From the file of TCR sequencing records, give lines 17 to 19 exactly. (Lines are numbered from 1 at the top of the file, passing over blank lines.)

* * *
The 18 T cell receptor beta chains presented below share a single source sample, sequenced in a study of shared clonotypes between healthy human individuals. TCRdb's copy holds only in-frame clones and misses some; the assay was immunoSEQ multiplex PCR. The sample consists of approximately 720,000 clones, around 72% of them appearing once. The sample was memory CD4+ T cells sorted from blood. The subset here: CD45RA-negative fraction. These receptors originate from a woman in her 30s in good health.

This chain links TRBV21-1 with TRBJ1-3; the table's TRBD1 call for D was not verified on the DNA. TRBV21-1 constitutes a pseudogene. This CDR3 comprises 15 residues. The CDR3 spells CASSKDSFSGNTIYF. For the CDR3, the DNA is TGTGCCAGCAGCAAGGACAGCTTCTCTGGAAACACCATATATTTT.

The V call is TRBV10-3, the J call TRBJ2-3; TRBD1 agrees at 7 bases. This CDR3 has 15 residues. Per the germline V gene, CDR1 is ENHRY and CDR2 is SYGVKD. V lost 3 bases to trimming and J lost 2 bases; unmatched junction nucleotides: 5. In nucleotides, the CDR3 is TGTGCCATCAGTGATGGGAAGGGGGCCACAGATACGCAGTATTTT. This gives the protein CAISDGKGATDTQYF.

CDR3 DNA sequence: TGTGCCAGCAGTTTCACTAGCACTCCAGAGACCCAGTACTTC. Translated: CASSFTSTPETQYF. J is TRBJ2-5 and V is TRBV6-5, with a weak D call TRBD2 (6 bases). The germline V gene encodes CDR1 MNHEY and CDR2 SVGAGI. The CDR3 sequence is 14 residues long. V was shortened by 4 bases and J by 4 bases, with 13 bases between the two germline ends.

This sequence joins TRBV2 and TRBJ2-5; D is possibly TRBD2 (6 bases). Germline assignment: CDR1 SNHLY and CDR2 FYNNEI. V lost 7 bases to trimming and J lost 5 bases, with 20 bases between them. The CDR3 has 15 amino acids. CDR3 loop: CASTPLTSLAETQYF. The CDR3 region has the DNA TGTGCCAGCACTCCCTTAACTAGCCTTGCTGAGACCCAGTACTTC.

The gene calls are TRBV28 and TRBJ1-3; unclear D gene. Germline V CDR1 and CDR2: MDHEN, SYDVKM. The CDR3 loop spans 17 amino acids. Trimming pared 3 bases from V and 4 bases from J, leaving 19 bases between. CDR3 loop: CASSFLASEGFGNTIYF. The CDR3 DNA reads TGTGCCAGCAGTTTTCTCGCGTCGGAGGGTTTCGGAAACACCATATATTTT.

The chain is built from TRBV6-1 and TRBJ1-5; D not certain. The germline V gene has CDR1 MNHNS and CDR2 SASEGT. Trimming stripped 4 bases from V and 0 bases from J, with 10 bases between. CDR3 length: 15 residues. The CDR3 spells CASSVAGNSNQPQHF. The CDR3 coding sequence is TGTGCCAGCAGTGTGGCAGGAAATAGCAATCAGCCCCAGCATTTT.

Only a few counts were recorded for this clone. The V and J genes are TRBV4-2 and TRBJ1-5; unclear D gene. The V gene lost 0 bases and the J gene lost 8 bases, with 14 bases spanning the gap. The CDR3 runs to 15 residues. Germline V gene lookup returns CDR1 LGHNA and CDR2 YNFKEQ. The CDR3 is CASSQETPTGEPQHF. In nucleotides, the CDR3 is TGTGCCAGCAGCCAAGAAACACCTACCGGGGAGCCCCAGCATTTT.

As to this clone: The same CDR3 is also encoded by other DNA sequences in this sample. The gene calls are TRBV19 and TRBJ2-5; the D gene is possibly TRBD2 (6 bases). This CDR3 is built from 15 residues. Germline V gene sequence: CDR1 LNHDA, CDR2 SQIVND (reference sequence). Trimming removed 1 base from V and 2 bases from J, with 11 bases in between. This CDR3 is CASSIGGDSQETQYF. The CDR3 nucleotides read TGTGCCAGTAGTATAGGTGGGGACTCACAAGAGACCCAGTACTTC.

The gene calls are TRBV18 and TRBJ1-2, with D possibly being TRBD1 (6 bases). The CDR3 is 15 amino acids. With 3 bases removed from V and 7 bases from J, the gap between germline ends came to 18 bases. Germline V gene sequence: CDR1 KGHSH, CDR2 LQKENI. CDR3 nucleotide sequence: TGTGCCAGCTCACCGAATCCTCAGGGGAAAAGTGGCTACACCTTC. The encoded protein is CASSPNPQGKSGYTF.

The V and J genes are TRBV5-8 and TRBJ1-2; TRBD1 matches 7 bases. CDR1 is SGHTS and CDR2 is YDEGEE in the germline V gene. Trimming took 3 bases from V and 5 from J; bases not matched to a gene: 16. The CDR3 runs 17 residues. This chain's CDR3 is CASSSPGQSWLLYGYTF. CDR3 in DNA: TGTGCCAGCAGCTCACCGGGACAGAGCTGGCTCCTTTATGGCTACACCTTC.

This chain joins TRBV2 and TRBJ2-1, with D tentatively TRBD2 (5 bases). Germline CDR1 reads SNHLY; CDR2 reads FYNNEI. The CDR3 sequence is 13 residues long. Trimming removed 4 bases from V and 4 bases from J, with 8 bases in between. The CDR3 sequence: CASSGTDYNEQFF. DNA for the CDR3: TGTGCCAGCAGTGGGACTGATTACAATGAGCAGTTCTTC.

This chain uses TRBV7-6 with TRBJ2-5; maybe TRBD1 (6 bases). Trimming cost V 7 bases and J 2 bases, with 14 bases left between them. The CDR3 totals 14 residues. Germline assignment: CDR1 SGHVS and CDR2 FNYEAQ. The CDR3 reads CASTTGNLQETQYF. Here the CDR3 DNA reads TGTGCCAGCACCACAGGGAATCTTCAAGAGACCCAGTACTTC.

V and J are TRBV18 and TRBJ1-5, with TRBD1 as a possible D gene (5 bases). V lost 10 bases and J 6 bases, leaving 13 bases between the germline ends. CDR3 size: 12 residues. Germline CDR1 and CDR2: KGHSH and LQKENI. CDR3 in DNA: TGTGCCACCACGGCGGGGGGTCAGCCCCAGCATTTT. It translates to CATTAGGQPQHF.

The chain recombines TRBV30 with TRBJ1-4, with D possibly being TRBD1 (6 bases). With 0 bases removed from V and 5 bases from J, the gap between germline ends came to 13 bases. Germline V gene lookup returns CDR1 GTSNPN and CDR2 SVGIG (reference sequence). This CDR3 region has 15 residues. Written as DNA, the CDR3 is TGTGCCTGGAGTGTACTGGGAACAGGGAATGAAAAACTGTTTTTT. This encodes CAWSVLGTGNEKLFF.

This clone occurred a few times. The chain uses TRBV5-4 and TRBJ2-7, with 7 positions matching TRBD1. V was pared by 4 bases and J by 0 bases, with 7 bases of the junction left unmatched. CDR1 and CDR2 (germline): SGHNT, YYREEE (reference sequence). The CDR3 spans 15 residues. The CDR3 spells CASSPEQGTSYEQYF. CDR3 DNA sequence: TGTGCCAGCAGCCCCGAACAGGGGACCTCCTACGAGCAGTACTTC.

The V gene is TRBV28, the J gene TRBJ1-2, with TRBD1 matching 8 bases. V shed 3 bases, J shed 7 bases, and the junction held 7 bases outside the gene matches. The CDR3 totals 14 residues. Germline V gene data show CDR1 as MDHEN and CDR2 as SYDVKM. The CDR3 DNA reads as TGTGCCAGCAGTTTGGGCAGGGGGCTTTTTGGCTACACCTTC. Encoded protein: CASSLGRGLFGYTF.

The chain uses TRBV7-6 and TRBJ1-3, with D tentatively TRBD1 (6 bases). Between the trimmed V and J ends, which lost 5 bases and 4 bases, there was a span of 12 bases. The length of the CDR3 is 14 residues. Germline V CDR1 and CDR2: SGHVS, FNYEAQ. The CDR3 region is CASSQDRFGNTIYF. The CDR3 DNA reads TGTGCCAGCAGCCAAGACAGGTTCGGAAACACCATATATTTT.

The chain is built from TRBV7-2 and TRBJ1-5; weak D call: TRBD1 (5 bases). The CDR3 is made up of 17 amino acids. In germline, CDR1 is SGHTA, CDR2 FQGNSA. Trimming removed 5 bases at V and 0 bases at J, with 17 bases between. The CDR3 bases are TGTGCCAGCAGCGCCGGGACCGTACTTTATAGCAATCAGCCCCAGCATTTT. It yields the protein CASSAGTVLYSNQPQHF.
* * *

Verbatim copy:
The V gene is TRBV28, the J gene TRBJ1-2, with TRBD1 matching 8 bases. V shed 3 bases, J shed 7 bases, and the junction held 7 bases outside the gene matches. The CDR3 totals 14 residues. Germline V gene data show CDR1 as MDHEN and CDR2 as SYDVKM. The CDR3 DNA reads as TGTGCCAGCAGTTTGGGCAGGGGGCTTTTTGGCTACACCTTC. Encoded protein: CASSLGRGLFGYTF.

The chain uses TRBV7-6 and TRBJ1-3, with D tentatively TRBD1 (6 bases). Between the trimmed V and J ends, which lost 5 bases and 4 bases, there was a span of 12 bases. The length of the CDR3 is 14 residues. Germline V CDR1 and CDR2: SGHVS, FNYEAQ. The CDR3 region is CASSQDRFGNTIYF. The CDR3 DNA reads TGTGCCAGCAGCCAAGACAGGTTCGGAAACACCATATATTTT.

The chain is built from TRBV7-2 and TRBJ1-5; weak D call: TRBD1 (5 bases). The CDR3 is made up of 17 amino acids. In germline, CDR1 is SGHTA, CDR2 FQGNSA. Trimming removed 5 bases at V and 0 bases at J, with 17 bases between. The CDR3 bases are TGTGCCAGCAGCGCCGGGACCGTACTTTATAGCAATCAGCCCCAGCATTTT. It yields the protein CASSAGTVLYSNQPQHF.